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12 Things to Consider When Investing

Investing is a serious business and can be fraught with pitfalls – for novices and experienced investors alike. Here is a reminder of some investment basics.  

  1. Accept that mistakes can be made. But you can learn from them and be better equipped going forward. 
  1. Don’t take economists’ predictions as gospel– they can also get it wrong.   
  1. Expect the unexpected. There will be war, political unrest, poor leadership, Covid…“We can’t predict the future, but we can at least factor in possible or likely future events and potential future variables,” says Anthony Palmer, Group Commercial Director at Carrick Wealth. 
  1. “Before you look to make money, you should first look to protect what you have. Two of the biggest threats to your money – and often overlooked – are inflation and taxation,” saysPalmer. 
  1. Know your risk profile..Every individual is different, and age or life stage has very little to do with your investment risk profile. Your risk profile is determined by three factors: 
  • Risk tolerance:your inherent appetite forrisk; 
  • Risk capacity:linked to your financial ability to take on risk; and
  • Risk required:how much risk you need to take on to achieve your desired investment outcomes.
  1. Keep it simple. Start with asset classes that have always outperformed inflation in the long run. Then compile a portfolio of these asset classes (diversification) where one will typically go up when the other goes down, therefore smoothing out the volatility. 
  1. ‘Expensive’ doesn’t necessarily mean better, nor does ‘cheaper’. Seek value for money. 
  1. Understand theoptions available to you. A financial advisor can help you navigate equities, pension plans, savings plans, money markets and foreign exchange, investing in property, the different asset classes, tax efficient investment, getting past short-term volatility with a long-term investment horizon, and diversifying your investment to hedge against shocks.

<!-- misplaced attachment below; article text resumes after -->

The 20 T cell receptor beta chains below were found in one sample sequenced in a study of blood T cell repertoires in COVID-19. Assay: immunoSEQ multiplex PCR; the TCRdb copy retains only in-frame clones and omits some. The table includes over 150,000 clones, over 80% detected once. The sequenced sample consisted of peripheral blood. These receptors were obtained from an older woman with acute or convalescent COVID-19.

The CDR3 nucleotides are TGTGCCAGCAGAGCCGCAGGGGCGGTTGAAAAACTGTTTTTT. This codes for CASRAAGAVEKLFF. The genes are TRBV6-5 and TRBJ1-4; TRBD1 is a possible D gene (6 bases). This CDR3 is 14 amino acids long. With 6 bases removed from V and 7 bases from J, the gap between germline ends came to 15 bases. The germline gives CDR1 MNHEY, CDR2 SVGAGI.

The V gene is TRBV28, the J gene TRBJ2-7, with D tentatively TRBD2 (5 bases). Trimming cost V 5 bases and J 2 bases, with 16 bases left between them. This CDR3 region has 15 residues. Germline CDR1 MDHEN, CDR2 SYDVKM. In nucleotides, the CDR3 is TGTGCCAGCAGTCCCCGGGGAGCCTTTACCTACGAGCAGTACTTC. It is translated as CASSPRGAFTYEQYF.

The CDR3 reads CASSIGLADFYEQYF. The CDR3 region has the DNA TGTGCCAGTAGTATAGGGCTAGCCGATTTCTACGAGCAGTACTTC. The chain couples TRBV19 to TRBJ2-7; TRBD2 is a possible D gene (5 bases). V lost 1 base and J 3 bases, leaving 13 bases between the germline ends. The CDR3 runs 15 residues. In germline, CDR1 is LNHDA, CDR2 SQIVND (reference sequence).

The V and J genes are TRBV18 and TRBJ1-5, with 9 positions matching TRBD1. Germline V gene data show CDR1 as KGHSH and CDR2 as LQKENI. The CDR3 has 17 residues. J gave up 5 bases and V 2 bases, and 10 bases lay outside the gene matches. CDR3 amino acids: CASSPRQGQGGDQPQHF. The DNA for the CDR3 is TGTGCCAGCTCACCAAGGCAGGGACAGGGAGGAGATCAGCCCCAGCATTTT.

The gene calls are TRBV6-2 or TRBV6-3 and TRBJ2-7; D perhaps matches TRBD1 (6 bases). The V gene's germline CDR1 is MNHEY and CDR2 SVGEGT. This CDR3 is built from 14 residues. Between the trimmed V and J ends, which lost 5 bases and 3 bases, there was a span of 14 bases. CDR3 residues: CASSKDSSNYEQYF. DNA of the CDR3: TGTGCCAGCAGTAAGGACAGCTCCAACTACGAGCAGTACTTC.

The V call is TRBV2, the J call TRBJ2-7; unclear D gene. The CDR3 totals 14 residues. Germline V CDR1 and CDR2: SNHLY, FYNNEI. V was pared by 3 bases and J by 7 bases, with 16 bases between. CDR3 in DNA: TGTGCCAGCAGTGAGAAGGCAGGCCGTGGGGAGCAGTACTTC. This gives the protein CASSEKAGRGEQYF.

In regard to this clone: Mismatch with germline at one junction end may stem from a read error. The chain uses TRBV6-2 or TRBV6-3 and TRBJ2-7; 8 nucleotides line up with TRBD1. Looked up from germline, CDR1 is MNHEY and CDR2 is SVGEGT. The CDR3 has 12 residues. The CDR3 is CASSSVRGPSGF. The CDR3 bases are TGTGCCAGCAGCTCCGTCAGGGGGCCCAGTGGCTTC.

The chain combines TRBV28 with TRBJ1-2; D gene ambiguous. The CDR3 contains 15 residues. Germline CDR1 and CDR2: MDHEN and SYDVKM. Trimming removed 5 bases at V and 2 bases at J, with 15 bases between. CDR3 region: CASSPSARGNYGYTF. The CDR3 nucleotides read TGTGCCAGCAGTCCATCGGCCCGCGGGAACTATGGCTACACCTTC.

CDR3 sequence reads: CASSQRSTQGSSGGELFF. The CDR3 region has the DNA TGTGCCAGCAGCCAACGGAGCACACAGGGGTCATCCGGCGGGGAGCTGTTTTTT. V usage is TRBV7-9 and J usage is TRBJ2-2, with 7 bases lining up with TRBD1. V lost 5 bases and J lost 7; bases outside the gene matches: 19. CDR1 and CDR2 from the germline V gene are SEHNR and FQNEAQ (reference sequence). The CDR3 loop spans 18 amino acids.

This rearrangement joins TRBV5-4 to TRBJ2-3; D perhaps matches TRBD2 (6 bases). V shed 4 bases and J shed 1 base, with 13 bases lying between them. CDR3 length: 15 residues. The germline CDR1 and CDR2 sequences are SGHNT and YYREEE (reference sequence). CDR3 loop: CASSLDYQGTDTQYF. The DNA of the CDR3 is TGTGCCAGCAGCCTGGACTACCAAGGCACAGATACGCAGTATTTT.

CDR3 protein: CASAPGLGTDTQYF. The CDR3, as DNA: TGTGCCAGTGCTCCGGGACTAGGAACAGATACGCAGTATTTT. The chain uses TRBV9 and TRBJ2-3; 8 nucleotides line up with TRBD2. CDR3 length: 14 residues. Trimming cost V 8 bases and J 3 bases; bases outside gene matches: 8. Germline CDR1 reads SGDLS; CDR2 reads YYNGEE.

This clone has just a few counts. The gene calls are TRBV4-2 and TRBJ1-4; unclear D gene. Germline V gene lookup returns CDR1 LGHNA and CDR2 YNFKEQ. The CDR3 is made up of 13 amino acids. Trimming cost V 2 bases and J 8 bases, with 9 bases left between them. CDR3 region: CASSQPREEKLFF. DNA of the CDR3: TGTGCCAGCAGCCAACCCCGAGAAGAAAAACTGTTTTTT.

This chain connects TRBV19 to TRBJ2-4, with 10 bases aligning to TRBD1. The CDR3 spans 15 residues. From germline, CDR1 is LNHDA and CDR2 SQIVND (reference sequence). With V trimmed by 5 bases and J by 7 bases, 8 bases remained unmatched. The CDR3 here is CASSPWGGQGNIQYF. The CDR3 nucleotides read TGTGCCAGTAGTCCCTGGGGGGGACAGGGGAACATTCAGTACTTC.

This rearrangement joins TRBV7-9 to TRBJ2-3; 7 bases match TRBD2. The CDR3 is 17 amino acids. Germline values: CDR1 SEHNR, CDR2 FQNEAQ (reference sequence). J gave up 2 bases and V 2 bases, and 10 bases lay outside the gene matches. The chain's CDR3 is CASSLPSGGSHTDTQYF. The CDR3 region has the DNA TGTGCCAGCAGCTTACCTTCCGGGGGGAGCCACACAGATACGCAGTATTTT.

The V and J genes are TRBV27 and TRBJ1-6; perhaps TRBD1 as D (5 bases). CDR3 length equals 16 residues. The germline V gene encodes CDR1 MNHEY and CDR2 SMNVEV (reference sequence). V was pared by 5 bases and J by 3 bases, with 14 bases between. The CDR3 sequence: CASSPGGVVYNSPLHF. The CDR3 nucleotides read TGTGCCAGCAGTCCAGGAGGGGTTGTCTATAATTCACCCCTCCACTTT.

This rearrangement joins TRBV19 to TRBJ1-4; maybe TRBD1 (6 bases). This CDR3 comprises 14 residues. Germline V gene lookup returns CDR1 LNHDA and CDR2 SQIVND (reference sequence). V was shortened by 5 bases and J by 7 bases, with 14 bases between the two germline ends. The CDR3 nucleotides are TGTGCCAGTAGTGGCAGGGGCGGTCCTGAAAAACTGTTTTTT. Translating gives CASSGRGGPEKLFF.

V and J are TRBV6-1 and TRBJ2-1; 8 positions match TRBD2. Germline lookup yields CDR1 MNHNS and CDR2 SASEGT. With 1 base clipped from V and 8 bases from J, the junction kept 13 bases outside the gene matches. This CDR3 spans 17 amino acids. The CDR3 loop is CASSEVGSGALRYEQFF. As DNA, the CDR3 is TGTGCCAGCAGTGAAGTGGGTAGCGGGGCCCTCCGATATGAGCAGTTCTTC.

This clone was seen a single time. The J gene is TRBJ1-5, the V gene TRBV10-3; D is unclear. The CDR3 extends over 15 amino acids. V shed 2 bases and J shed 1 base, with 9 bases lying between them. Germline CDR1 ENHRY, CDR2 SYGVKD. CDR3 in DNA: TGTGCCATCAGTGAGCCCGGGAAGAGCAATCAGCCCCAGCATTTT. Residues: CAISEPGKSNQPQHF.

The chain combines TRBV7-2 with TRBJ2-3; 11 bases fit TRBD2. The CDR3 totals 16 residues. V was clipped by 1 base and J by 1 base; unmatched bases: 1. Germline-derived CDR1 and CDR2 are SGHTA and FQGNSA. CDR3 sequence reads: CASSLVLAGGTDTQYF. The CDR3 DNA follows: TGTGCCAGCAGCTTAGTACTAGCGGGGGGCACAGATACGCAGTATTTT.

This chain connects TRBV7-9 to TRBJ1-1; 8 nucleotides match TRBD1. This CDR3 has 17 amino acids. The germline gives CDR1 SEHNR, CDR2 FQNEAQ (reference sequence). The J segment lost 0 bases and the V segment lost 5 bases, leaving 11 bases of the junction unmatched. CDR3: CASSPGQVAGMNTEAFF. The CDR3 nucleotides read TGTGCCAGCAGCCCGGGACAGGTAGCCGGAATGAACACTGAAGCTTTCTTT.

1. Diversify.One of the key tools to minimise investment risk is a diversified portfolio: spreading your investments across asset classes, geographies, currencies and industries is one of the few time-tested strategies for investors with long-term financial goals. By expanding your exposure to global markets, you’ll enjoy more global opportunities, greater diversification and more protection against local currency devaluation.  
  1. Understand what is meant by being truly offshore. Having a truly offshore investment means you enjoy the diversification, protection, growth, tax efficiency and foreign currency stability you’re looking for; as opposed to an investment that may look like it’s offshore, but where your investment rands never actually leave the country. In a truly offshore investment structure, your investment is housed in a safe, politically stable and highly regulated jurisdiction, and your rands are converted into that country’s currency.
  1. There are times to be ‘active’ and times to be ‘passive’.Investment is a long-term game. If you try to time the market by buying when assets are cheap and selling when assets are expensive, you’ll inevitably get your fingers burned. More often than not, the opposite happens: you end up buying at the wrong time or – worse still – selling at the wrong time, locking in your losses. 
  1. Don’t panic. Stockswill fall and they may rise sharply. Don’t buy and sell on emotion instead of logic – be patient and sit it out. Panicking during a crisis is a bad enough mistake. Panicking alone and acting without the guidance of an expert takes a bad mistake and makes it even worse. 

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